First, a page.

The European Council for Steiner Waldorf Education


Published on July 16th, 2015 | by ECSWE


Report on the ECSWE Council meeting in Yerevan, April 2015

The ECSWE Council meeting in Yerevan took place at a special moment. That weekend the Armenian genocide that took place exactly 100 years ago, was commemorated. This grief still remains deeply impressed among  the Armenian people.

On Friday morning a conference on the Armenian Genocide in a pedagogical context was held at the Yerevan State University (in collaboration with ECSWE and ‘Aregnazan’ Steiner school of Yerevan).

After the welcome by Dr. Richard Landl, president of ECSWE, historian Dr. Markus Osterrieder placed the Armenian genocide in a historical perspective. This genocide was not a symptom of ‘Oriental morals ‘or motivated by religion;it was the consistent implementation of a modern, ethnic nationalism, based on a ruthless social Darwinism. The Young Turks had studied in Europe. Osterrieder called the Armenian genocide a blueprint for Hitler.

Dr. Gayana Shahverdyan (prof. Social psychology at the University of Yerevan) elaborated on the psychological and traumatic impact of being a victim of such cruel event. In the healing process, the recognition of being victim is very important.

Samvel Martirosyan, teacher and lecturer at the university, spoke about the way the genocide is discussed in secondary education. “We still take this genocide rather personally,” he said. Young children entering school have already heard a lot of stories about it, told by their grandparents. Also the teacher is personally involved (he or she also grew up with this grief). Overcoming the stereotype of the “cruel Turk” is a real challenge for the Armenians.

Finally, Dr. Michael Zech, prof. at the Alanus Hochschule, Germany, spoke about the genocide as a subject in school curriculum from a European perspective. He stressed the importance of an unbiased judgement in history teaching (see Osterrieder). In 1939, Hitler wanted to destroy the Slavic peoples to create ‘Lebensraum’ for the Germans. Again, a social-Darwinian idea of nationalism was carried out to the extreme. Education’s mission is to arouse awareness of the inhumanity of this kind of nationalism. Therefore, we should not isolate the Holocaust as a unique historical fact (cf. Unesco). Is it conceivable than Armenian and Turkish youngsters meet one another and discuss this matter?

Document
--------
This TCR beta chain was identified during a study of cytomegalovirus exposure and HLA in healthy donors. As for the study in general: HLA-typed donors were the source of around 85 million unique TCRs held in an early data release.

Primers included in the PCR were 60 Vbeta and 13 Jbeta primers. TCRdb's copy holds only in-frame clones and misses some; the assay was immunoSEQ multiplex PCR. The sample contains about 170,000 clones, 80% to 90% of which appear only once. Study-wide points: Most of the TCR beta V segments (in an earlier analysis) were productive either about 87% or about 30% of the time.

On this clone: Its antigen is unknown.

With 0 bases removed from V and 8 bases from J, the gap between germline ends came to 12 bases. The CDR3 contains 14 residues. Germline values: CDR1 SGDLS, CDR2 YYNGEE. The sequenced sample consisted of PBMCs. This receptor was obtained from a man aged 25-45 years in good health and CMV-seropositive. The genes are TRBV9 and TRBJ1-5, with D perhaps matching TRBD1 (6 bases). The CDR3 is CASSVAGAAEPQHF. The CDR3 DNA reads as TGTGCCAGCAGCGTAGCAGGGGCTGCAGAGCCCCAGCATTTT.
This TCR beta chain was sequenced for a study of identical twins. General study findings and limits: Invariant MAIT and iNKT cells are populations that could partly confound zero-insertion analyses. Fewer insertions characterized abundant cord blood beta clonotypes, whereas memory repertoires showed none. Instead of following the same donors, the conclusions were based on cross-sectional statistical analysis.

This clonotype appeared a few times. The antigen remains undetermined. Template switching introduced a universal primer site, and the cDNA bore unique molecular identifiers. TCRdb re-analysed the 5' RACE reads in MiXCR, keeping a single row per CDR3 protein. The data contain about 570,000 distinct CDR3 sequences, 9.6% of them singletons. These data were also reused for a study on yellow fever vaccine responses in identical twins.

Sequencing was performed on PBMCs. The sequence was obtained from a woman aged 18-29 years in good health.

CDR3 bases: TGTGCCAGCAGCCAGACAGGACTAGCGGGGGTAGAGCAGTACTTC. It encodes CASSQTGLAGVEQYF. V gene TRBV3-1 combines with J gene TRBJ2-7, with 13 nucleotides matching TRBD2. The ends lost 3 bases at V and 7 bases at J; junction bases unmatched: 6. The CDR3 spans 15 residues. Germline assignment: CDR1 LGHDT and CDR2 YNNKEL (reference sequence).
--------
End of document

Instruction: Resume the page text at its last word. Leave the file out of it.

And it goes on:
Ara Atayan, the Armenian representative in ECSWE, moderated the discussions.

After lunch in the Aregnazan Waldorf School, we travelled with small busses (it started to rain quite heavily) to the State Puppet Theatre, where the students of the school offered us a performance with songs, dance, drama and eurythmy. The program ended with some scenes from Faust, in German.

First session (Friday)

After the welcome to our guest and new representatives, the Aregnazan School presented itself. The teachers present all had a special background and personal history and appeared a very motivated team. The school was founded in 1994 and shares the building with a state school. Until 2005 it was organised as an experimental state school with Waldorf classes. Since 2005, the school is officially recognized as a private school. The school works with an introductory class between kindergarten and first grade. There are 12 classes now with about 300 students. In the first years of primary school, children learn three foreign languages: Armenian, Russian and German. A little detail: each language has a different alphabet (Armenian, Cyrillic and Latin).


Armenian script, developed in 405 AD by the religious scholar Mesrop Masjtots

Second session (Saturday mornings)

As an artistic activity, we worked hard on very beautiful, but not so easy Armenian polyphonic songs.

The meeting started with a review and discussion of the the previous day’s conference .

What I remember as one of the outcomes: the attention on differences on the cultural level should move to encounters on the individual level.

Third session (Saturday mornings)

This was the continuation of a working session begun in Oslo on the topic of leadership in Waldorf / Steiner Schools.

The participants felt a need to discuss the issue more deeply. Two questions concerning leadership introduced the working sessions:

  1. What common challenges lie before us?
  2. What can ECSWE do with that?

Various suggestions came up. ECSWE could surely play a role in these developments. Within ECSWE a framework for the role of leadership in Waldorf /Steiner Schools can be set up. Training for school leaders could be developed at a European level. Or ECSWE could organise/provide a platform for exchange of experiences and practices?

A small group was appointed to prepare the next steps in this matter, based on the results of the various working groups. Further development will be discusses at the next ECSWE meeting, early October in Bratislava.